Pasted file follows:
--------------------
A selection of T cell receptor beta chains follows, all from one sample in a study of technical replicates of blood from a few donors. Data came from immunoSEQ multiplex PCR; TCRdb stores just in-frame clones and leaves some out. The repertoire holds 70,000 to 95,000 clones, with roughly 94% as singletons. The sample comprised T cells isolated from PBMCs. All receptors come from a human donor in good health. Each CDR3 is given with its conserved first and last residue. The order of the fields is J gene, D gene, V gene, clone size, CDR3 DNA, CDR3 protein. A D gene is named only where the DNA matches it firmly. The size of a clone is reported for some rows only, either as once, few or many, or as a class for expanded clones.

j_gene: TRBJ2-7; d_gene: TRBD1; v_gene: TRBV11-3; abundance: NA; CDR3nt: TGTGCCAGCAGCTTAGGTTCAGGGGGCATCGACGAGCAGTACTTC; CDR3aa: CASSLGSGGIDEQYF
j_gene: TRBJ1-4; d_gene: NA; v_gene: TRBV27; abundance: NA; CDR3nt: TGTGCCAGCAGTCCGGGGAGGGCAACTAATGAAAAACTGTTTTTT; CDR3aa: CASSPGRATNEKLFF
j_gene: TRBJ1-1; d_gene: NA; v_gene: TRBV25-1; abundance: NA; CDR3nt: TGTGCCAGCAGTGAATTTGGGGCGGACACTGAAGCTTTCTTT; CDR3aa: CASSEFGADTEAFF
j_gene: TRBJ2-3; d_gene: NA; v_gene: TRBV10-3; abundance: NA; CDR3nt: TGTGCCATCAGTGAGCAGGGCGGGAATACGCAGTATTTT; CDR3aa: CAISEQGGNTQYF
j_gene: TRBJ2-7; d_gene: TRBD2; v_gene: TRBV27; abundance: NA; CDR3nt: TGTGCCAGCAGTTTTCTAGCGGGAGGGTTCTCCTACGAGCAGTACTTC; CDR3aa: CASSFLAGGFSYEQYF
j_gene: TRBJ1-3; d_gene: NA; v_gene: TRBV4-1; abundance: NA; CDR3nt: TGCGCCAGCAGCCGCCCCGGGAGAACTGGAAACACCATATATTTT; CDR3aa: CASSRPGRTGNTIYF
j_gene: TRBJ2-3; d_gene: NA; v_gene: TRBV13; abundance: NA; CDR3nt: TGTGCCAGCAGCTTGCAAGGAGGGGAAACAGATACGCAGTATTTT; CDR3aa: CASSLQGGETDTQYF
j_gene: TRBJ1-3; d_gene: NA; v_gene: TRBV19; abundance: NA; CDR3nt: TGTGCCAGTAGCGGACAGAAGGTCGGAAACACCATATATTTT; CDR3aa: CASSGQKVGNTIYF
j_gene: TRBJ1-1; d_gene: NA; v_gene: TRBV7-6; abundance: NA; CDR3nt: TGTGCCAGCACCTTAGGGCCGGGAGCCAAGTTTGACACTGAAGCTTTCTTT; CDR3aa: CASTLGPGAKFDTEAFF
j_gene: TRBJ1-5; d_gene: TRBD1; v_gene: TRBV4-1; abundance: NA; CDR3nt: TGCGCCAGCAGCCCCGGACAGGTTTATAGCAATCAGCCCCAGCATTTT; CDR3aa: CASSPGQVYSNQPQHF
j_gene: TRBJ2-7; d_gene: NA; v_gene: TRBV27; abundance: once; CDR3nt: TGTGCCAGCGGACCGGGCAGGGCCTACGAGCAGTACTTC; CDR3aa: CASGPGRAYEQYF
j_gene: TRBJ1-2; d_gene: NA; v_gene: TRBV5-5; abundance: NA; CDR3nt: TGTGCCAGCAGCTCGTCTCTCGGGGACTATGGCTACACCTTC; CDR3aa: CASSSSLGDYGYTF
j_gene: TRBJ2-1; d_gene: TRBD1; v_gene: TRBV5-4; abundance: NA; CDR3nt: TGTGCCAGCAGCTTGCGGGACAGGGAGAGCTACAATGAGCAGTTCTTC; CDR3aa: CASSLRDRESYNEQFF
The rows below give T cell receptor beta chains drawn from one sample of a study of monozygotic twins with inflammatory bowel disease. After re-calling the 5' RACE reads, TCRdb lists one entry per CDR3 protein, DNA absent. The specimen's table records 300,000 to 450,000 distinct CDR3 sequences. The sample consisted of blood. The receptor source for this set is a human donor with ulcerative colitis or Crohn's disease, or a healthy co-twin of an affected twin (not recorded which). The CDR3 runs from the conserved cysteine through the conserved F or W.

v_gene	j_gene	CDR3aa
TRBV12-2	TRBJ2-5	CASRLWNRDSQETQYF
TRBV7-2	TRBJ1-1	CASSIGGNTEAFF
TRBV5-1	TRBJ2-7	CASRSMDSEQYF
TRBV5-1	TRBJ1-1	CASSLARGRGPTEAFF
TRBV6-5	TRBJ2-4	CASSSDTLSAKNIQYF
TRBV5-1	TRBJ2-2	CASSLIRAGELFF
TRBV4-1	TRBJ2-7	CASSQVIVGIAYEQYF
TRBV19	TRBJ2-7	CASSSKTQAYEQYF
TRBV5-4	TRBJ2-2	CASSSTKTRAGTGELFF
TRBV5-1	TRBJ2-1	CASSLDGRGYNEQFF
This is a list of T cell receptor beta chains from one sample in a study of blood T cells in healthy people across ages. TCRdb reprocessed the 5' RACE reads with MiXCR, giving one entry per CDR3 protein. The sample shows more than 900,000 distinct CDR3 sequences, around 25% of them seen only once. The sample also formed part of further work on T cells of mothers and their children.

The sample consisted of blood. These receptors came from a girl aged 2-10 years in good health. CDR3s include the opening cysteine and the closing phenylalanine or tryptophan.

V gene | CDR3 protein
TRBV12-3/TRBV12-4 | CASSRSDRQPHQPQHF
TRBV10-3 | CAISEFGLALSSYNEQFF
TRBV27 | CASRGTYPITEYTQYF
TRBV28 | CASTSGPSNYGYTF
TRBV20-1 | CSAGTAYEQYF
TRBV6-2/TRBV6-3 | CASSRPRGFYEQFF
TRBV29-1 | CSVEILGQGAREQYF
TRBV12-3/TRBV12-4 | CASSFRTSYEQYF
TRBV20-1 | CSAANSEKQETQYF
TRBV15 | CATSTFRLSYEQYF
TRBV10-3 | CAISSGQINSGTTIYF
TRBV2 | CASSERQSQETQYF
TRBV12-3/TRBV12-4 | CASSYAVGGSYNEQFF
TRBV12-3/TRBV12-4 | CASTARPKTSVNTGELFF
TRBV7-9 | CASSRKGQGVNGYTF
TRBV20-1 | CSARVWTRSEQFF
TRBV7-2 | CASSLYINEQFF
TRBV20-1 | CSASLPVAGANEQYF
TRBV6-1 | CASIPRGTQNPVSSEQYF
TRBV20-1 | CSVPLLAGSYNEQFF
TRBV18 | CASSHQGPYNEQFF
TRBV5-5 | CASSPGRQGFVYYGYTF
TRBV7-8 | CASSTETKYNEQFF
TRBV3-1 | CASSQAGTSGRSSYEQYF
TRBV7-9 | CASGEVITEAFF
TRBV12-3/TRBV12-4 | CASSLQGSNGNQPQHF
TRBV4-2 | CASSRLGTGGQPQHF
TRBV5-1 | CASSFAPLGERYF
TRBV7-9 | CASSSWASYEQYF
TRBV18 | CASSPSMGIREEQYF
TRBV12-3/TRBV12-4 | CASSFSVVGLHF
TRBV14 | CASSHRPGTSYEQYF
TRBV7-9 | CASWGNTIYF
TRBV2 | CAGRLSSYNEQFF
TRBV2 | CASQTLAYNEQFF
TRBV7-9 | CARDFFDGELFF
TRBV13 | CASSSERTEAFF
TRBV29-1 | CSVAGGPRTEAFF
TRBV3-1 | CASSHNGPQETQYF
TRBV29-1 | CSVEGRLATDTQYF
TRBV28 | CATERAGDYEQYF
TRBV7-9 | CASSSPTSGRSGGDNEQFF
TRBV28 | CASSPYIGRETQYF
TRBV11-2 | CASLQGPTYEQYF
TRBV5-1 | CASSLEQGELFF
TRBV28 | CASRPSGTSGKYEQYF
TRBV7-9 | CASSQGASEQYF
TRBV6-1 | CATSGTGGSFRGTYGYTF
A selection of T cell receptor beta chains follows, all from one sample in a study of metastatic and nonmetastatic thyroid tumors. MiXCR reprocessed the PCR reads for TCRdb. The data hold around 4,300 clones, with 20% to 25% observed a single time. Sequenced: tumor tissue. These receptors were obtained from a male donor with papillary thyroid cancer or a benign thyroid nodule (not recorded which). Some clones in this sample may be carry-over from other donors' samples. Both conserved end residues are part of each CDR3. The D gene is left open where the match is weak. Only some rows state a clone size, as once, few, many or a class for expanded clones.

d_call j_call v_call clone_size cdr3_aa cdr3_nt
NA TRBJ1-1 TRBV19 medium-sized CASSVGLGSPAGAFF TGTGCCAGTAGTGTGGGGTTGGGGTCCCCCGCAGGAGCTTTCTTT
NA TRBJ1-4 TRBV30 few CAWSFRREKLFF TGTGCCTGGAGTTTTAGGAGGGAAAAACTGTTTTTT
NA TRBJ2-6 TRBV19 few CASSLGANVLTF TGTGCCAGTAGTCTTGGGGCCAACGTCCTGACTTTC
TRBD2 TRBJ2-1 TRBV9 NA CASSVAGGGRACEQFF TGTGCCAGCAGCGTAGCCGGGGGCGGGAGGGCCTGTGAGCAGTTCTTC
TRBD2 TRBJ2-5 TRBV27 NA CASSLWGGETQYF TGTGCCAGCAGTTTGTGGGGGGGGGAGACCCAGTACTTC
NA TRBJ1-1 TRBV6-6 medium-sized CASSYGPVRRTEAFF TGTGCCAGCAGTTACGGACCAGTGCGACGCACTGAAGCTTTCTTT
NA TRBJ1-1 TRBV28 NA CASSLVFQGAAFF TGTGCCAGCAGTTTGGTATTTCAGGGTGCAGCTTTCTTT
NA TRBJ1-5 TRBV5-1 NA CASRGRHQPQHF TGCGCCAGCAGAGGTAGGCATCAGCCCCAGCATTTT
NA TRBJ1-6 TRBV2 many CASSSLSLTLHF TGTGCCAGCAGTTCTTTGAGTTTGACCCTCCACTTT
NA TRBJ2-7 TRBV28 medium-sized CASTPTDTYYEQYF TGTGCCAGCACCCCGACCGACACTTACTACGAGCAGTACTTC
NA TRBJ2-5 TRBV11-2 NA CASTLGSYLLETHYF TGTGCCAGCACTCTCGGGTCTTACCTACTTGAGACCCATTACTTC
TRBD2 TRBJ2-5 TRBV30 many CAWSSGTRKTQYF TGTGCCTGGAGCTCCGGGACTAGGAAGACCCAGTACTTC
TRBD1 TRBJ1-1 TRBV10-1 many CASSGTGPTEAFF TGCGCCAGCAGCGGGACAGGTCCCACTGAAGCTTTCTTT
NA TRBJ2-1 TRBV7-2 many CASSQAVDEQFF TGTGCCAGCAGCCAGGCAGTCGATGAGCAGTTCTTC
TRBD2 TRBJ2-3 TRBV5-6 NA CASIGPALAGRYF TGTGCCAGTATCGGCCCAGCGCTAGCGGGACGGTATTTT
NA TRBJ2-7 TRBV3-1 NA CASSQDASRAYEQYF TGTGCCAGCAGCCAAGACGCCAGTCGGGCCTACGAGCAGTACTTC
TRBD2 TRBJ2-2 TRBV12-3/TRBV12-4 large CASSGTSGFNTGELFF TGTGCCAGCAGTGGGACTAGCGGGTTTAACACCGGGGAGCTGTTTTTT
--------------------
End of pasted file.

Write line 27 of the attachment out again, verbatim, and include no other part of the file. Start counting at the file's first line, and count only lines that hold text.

This is a list of T cell receptor beta chains from one sample in a study of blood T cells in healthy people across ages. TCRdb reprocessed the 5' RACE reads with MiXCR, giving one entry per CDR3 protein. The sample shows more than 900,000 distinct CDR3 sequences, around 25% of them seen only once. The sample also formed part of further work on T cells of mothers and their children.